On Evidence, Medical and Legal
Mon, 5 Sep 2005
An outstanding highly recommended article by a physician and an attorney, On Evidence, Medical and Legal by DonaldW. Miller, Jr., M.D. and Clifford G. Miller, Esq. clearly lays out the standards of evidence law in medicine.
The authors critique the courts’ exclusive relaince on the (mostly unobtainable) scientific standard of proof in medical injury cases.
Their criticism is addressed in particular to cases in which a drug or vaccine are claimed to be harmful.
“Science prizes objective certainty. For a hypothesis to be proved, or a theory to become theorem, the evidence supporting it must be irrefutable. But science does not uniformly adhere to this standard. Subjective opinions and consensus among scientists often supersede the stricture of irrefutability. Hence, scientific standards of proof are not uniform and well defined, in contrast to legal standards.
Standards of measurement, ways of reporting and evaluating results, and particular types of experimental practices vary. As a result, there is no simple and reducible algorithm against which ‘good’ science can be evaluated.
There is another aspect of the scientific standard of proof that particularly impacts medicine. Science’s quest for objective certainty admits only a narrow range of evidence.”
Clifford and Clifford demonstrate how exclusive reliance on randomized controlled clinical trial (CRT) resuts –which are deemed to prove beyond a reasonable doubt, if not irrefutable proof–can, and has, lead to false conclusions and preventable deaths.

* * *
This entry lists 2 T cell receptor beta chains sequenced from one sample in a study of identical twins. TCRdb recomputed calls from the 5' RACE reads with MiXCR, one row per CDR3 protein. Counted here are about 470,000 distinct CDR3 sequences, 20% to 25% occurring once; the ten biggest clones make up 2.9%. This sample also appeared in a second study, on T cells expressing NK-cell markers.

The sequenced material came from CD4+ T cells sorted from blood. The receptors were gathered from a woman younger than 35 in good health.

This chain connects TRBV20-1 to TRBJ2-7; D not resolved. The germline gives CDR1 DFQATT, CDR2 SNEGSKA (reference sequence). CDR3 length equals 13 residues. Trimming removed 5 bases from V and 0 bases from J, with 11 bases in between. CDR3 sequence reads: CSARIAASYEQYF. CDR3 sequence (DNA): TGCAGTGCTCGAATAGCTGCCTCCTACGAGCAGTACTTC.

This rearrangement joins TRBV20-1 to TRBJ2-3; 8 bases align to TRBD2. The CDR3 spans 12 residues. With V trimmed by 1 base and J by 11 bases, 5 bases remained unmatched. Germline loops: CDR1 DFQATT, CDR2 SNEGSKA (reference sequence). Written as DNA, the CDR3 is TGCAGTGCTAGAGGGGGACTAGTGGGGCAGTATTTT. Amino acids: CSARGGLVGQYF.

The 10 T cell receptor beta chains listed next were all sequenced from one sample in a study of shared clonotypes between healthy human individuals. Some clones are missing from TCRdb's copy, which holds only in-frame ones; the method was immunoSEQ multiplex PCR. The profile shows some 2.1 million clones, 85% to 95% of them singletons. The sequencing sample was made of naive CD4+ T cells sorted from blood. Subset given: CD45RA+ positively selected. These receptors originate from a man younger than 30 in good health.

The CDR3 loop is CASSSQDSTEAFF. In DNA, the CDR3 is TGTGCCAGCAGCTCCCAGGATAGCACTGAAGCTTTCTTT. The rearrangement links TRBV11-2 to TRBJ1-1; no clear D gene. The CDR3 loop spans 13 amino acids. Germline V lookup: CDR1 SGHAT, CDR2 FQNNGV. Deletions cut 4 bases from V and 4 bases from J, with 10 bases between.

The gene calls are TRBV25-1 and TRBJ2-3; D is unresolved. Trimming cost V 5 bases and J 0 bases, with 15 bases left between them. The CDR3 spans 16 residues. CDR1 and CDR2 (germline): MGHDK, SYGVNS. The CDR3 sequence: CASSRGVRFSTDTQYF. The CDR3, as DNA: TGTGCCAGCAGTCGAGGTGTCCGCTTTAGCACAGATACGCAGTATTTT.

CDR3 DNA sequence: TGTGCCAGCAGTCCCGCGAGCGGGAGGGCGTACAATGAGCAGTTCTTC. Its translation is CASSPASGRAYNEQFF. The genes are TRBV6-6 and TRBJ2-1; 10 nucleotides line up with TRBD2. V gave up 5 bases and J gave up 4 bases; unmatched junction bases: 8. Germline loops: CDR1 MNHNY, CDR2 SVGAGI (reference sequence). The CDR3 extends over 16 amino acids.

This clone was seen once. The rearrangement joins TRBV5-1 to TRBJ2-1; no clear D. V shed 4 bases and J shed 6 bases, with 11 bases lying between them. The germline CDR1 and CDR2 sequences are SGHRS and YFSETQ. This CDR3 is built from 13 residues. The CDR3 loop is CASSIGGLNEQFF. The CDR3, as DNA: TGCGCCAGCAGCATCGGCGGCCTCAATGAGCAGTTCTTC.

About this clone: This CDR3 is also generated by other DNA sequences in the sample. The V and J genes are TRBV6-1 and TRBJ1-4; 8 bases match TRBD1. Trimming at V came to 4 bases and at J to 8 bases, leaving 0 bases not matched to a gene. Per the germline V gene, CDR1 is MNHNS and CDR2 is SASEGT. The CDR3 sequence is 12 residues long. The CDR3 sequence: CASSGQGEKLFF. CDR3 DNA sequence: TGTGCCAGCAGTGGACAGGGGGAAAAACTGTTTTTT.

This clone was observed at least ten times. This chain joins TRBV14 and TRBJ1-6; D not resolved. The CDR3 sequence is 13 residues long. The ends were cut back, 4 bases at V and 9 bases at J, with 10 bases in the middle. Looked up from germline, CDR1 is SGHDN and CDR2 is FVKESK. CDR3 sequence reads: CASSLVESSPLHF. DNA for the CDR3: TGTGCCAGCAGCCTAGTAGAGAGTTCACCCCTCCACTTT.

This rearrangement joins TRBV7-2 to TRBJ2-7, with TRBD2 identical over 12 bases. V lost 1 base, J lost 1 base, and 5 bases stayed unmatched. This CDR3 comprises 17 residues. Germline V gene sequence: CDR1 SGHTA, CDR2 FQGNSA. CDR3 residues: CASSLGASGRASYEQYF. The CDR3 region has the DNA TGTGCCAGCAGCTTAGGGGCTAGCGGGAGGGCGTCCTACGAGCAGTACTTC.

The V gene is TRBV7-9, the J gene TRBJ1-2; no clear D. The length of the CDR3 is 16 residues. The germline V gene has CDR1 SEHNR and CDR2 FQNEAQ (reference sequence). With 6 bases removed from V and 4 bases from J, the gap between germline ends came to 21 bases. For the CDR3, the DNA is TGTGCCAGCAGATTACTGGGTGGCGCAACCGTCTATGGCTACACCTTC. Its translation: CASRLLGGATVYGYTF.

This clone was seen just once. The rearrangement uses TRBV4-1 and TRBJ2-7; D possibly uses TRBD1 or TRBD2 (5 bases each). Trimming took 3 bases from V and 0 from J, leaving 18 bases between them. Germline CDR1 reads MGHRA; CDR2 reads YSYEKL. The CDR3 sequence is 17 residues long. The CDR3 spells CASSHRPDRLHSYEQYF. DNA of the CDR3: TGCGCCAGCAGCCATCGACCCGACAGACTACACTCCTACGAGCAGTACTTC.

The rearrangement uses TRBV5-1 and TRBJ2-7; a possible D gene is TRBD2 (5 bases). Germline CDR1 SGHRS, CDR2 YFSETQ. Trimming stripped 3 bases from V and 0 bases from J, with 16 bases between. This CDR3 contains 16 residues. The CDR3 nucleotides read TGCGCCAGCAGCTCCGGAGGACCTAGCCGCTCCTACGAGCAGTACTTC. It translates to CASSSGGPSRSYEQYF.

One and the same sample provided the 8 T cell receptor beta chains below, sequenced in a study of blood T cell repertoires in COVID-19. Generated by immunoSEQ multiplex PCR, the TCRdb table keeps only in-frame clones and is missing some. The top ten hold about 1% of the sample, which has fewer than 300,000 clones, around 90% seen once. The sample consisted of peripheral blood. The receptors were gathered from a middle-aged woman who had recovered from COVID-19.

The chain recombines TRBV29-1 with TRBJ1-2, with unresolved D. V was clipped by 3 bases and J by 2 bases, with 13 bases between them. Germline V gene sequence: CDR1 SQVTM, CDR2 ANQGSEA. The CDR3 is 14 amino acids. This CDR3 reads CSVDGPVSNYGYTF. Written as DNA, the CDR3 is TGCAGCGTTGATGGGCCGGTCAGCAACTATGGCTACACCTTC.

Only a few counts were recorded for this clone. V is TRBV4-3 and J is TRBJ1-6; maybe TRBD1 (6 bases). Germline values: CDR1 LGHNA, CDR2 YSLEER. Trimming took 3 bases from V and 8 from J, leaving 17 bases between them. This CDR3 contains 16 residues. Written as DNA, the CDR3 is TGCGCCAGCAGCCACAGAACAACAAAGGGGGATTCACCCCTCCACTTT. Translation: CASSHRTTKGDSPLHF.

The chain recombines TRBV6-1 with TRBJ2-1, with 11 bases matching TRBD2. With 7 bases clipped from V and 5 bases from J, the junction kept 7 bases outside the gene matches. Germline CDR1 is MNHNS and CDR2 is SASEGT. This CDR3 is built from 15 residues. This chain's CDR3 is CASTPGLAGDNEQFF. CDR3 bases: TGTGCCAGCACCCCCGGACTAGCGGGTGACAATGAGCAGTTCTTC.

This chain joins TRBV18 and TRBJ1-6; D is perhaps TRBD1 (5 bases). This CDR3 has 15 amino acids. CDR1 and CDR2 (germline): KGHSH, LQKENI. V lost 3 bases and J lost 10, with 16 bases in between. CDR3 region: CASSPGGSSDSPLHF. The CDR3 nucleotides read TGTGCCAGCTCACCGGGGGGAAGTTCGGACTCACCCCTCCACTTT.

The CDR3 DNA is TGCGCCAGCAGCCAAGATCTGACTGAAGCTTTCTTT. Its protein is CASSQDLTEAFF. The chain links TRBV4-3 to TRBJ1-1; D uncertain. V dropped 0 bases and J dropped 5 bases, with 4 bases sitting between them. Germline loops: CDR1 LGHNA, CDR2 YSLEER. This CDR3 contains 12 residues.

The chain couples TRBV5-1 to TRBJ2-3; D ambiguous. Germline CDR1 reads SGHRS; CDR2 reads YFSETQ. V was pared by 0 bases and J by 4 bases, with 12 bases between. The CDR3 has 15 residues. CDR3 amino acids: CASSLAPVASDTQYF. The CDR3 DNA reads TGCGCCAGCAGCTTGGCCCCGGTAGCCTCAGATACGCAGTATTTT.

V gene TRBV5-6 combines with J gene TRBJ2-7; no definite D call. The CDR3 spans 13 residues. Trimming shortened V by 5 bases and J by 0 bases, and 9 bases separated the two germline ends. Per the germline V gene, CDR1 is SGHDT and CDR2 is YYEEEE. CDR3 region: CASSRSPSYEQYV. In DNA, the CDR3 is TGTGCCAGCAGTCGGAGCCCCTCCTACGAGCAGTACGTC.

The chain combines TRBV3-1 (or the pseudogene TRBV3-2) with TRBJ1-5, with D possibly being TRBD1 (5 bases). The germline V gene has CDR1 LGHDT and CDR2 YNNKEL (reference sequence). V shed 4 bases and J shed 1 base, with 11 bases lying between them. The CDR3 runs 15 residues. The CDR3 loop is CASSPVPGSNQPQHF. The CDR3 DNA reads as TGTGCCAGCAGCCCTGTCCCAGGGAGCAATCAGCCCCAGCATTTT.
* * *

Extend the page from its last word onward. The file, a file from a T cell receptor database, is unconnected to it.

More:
They cite the case of a meta-analysis of 30 CRTs by The Cochrane Centre (Oxford UK), the most prestigious arbiters of clinical trial analysis.
A 1998 Cochrane meta-analysis of 30 CRTS on volume replacement in critically ill trauma victims, found that the risk of death was 6 percent higher in patients given albumin rather than crystalloid. The reviewers’ published report suggested that up to 30,000 patients in Britain alone have died because they were treated with human albumin solution.
So certain was the director of the Cochrane about these results that he stated publicly that “he would sue any doctor who gave him an infusion of albumin and that patients should seek redress in the courts for clinical negligence if the guidelines based on this analysis were transgressed.”
To find out the where the confounding bias was– and why it was undetected in the the Cochrane meta-analysis
See: On Evidence, Medical and Legal by Donald W. Miller, Jr., M.D. and Clifford G. Miller, Esq. in the Journal of American Physicians and Surgeons http://www.jpands.org/vol10no3/miller.pdf
This article should be distributed to every judge in every case involving evidence for determining medical causality issues, and to every public health policy maker.
Contact: Vera Hassner Sharav
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